© Carsten Peter/National Geographic. Cascades of mammoth ferns flourish in the humid air trapped between the narrow walls of Claustral Canyon.
Tuesday the new issue of National Georgaphic comes out with a fascinating essay by one of my favorite adventure travel writers, Mark Jenkins. His 1997 book, To Timbuktu was one of the inspirations for my own trip there two years ago. I doubt however, I'm up to following his trail into Australia's Blue Mountains. "The Swiss," he writes, "have mountains, so they climb. Canadians have lakes, so they canoe. The Australians have canyons, so they go canyoneering, a hybrid form of madness halfway between mountaineering and caving in which you go down instead of up, often through wet tunnels and narrow passageways."
Unlike other places with slot canyons, such as Utah, Jordan, or Corsica, Australia has a rich, deep heritage of canyoneering. In a way, it's an extreme form of bushwalking, something Aborigines were doing tens of thousands of years before Europeans arrived. But without ropes and technical equipment, Aborigines couldn't explore the deepest slots.
Today perhaps thousands of Aussies hike canyons, hundreds descend into them by ropes, but only a handful explore new ones. These driven individuals tend to have a rugby player's legs, knees crosshatched with scar tissue from all the scratches, a penguin's tolerance for frigid water, a wallaby's rock-hopping agility, and a caver's mole-like willingness to crawl into damp, dark holes. They prefer to wear Volleys-- canvas, rubber-soled Dunlop tennis shoes-- ragged shorts, ripped gaiters, and thrift-store fleece. They camp beside tiny campfires and make "jaffles" for breakfast, lunch, and dinner. Jaffles are sandwiches containing all manner of ingredients-- including Vegemite, a nasty-tasting yeast extract-- cooked inside fire irons over the flames. Above all they search for the most remote, difficult to access canyons. "The darker, the narrower, the twistier the better," says Dave Noble, one of the most experienced canyoneers in the country. "People say, What if you get stuck in there? But that's what you are after. To be forced to improvise to get yourself out."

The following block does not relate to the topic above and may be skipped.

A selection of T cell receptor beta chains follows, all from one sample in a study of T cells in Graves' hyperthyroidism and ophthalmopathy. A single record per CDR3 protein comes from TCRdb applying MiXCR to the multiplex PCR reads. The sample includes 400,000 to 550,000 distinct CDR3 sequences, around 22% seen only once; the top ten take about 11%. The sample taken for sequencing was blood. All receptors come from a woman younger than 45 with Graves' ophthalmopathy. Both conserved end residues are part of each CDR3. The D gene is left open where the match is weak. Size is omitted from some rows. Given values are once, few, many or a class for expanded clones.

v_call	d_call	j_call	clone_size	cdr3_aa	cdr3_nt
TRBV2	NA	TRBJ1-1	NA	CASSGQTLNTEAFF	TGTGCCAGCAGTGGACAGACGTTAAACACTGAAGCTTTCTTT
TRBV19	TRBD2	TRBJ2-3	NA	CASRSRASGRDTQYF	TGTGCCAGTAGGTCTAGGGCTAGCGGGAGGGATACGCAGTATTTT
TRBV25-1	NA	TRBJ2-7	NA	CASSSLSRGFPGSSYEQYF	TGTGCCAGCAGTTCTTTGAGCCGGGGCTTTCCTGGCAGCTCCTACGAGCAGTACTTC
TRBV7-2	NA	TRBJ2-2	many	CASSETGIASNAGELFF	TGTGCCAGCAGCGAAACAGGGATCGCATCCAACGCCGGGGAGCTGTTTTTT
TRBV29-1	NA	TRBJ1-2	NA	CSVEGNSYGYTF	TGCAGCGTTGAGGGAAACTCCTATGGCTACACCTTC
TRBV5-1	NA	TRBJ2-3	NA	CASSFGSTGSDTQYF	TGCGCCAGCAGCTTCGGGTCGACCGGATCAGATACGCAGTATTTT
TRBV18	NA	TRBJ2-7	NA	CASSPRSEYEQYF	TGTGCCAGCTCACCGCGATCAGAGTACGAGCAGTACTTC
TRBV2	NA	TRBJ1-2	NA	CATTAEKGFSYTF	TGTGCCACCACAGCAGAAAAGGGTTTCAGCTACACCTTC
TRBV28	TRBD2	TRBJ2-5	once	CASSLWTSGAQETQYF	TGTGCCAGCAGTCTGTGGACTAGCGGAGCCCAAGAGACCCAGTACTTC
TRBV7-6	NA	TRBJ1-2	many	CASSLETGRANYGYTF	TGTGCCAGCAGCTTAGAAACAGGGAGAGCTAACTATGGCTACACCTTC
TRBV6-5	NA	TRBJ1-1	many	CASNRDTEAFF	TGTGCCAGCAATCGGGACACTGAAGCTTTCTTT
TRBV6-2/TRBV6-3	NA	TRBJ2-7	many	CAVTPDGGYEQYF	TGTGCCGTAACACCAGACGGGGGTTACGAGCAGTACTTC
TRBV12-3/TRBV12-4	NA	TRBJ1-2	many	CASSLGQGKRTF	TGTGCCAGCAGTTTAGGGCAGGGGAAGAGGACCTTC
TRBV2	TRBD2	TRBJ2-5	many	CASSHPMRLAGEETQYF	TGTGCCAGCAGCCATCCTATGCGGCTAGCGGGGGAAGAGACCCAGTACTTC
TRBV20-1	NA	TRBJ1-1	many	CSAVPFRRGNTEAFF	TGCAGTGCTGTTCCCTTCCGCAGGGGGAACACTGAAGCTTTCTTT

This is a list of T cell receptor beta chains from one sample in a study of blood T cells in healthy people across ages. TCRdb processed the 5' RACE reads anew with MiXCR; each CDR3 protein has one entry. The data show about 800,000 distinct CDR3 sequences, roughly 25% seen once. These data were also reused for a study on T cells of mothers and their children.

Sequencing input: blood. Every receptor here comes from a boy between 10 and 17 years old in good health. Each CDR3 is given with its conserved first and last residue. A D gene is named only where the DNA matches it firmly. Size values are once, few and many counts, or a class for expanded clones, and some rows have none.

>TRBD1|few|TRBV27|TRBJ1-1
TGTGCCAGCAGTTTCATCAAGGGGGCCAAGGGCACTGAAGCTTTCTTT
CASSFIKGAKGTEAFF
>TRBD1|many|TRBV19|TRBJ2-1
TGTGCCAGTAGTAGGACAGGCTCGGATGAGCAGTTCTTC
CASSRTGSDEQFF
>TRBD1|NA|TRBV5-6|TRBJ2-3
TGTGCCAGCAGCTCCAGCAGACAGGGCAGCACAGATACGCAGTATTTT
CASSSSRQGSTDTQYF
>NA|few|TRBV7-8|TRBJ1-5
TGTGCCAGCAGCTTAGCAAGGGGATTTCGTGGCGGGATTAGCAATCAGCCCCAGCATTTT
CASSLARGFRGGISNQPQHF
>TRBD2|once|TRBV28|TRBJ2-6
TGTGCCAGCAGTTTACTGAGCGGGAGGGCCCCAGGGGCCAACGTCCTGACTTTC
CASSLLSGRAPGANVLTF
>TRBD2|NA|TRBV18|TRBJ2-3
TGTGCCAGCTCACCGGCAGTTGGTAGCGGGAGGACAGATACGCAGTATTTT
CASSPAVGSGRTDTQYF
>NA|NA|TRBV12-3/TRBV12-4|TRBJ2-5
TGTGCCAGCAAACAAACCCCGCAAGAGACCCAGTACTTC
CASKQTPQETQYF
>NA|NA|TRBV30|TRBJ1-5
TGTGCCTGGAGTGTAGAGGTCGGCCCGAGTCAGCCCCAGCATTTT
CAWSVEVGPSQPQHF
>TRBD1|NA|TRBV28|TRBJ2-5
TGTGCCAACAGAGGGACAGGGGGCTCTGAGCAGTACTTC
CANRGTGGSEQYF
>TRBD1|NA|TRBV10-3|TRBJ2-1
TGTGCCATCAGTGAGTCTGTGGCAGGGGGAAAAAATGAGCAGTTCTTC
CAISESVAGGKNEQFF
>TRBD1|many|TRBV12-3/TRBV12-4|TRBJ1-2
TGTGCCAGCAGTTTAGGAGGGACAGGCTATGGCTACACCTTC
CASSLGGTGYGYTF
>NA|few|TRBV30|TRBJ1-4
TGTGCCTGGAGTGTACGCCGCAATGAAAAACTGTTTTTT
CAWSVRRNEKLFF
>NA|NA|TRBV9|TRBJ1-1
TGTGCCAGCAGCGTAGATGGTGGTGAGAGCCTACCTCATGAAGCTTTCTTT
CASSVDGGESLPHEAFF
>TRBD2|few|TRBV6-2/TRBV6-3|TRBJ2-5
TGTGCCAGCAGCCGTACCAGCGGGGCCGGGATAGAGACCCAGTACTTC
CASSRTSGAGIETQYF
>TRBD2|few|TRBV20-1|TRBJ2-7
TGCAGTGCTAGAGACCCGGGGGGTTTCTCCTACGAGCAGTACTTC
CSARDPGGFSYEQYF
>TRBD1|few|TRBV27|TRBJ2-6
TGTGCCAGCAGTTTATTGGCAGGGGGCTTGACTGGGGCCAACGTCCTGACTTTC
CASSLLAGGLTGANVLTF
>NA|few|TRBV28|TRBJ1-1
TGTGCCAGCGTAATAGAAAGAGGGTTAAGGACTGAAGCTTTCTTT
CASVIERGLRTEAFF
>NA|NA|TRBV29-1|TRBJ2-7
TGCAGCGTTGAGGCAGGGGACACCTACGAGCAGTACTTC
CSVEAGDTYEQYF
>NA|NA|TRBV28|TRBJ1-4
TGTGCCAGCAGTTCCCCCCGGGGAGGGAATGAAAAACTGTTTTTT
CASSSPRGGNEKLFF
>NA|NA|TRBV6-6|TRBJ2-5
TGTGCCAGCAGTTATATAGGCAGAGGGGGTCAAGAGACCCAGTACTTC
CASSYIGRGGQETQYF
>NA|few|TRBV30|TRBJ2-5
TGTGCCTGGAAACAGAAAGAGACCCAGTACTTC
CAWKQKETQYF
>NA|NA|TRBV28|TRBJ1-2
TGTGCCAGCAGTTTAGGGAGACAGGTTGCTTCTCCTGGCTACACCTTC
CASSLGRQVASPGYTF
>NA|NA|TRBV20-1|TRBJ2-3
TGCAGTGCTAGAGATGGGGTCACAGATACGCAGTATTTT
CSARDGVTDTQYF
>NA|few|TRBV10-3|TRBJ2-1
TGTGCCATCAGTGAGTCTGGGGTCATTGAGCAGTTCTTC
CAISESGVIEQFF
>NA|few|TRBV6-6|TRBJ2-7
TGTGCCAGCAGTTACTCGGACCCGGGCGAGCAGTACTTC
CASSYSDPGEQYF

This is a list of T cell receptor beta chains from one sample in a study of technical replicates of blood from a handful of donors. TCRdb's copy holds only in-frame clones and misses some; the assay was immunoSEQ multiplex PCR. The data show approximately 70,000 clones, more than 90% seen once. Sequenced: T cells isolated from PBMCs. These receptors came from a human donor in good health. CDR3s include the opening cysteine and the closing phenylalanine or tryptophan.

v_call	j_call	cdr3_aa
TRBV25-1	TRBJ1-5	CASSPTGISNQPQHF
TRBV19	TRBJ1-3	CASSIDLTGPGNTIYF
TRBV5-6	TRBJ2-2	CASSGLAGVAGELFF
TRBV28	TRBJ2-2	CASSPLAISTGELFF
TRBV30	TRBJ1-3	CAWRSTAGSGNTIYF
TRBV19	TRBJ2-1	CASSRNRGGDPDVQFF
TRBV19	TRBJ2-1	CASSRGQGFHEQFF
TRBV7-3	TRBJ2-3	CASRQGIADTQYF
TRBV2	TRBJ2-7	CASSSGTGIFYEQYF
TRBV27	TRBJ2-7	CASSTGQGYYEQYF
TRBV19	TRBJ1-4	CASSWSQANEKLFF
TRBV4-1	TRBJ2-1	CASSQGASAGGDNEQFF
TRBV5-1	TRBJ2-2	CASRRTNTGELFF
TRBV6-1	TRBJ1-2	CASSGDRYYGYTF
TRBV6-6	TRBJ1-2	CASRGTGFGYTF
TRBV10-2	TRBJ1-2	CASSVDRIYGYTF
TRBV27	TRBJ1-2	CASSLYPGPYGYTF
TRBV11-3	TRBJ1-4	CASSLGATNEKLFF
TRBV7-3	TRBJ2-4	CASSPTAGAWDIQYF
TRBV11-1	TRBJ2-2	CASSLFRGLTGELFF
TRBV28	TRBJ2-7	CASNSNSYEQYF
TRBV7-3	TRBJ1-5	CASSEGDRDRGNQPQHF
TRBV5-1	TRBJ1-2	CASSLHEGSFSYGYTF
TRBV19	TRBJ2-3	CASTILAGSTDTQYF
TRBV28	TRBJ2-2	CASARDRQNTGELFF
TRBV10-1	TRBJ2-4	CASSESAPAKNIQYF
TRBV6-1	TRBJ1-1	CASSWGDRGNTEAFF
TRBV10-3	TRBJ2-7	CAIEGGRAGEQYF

His story in National Geographic is set about 4 hours west of Sydney in Kanangra-Boyd National Park and down the Mount Thurat fire trail and then up to the top of Danae Falls. He and his companion are traveling with wet suits, helmets, a rope, harnesses, and lunch in their packs. "It's like rappelling off the edge of a green-cloaked Grand Canyon," he writes.
The walls are covered with moss. Sliding to the inside of the giant stone turns out to be like squeezing into a narrow, ten-story elevator shaft pouring with water. We're forced to swing into the pounding waterfall, an awkward maneuver that slams us both into the rock. But it's worth it: Standing in a pool at the bottom, we easily pull our rope down.
Below the big boulder the slot closes up, and the silky water flows horizontally along the cavelike chamber back out to the edge of the cliff. We still have a thousand feet of air below us. We rappel directly into the bludgeoning waterfall. Halfway down I make the mistake of looking up, and the blast of water almost tears my head off.
The next three descents are just as extraordinary and drop us into hanging ponds of frigid water, like swimming pools midway up a skyscraper. We backstroke across these ponds, using the dry bags in our backpacks for flotation.
I like adventure travel-- a lot; this however is beyond my capacities these days. I'll stick with the thrill of reading about it in National Geographic... and hoping they filmed it and it winds up on TV. Canyoneering is popular in Tasmania too. Looks easy, doesn't it?